But it isn't to stop from identifying the person as much as it is identifying them with the show/movie/program/whatever in order to head off any claims against the show.
  • by Foo2rama (755806) on Wednesday November 22, 2006 @05:25AM (#16946792) Homepage Journal
    These yellow boxes are old hat in California and have been around for at least 10 years. While they check the DL to make sure the mag strip matches the info, they are not storing any info. Why do they do this? They are there to prevent fake and expired ID's. If a DL can pass this yellow box then it is a real DL and not a fake, this is a way for the bars to make sure no underage patrons or patrons without valid ID (expired) are in the house. I have never heard of this data ever being pulled out of the little yellow boxes or even the ability to pull the data. I went to a junior college with a guy that started this company, and I have seen them very often in the past 10 years in Southern California.

    http://www.viage.com/ [viage.com] is the website for the company that makes these devices, as far as I can tell no data is actually being stored on these things at this time. Here is the link for the unit that is being addressed in the article. http://216.122.245.42/cav2000.htm [216.122.245.42]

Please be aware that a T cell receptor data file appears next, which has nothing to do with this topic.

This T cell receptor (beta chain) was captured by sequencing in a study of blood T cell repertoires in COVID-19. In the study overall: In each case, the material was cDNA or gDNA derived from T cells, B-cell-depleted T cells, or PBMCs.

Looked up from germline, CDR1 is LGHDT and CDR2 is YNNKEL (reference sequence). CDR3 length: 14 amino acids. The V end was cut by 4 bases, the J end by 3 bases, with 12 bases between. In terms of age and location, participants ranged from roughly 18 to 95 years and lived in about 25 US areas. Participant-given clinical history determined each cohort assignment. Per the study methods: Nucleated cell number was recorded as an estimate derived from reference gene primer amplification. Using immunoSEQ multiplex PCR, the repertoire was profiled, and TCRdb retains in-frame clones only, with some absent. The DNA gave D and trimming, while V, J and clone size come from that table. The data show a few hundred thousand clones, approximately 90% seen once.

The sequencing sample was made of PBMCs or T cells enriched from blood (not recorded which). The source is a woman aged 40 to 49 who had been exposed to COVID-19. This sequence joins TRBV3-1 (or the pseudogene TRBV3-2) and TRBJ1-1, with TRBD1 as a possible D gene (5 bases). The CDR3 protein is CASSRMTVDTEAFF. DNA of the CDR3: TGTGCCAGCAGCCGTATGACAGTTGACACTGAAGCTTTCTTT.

• Re:Easy fix (Score:3, Informative)

    by mr_matticus (928346) on Wednesday November 22, 2006 @05:56AM (#16946930)
    Then use your driver's license and have your SSN omitted from the card. Any form of ID is a violation of privacy, but that, quite simply, is the point of ID. For clubs and bars, they need only determine your age, but to have a number of different levels of information on IDs is impractical.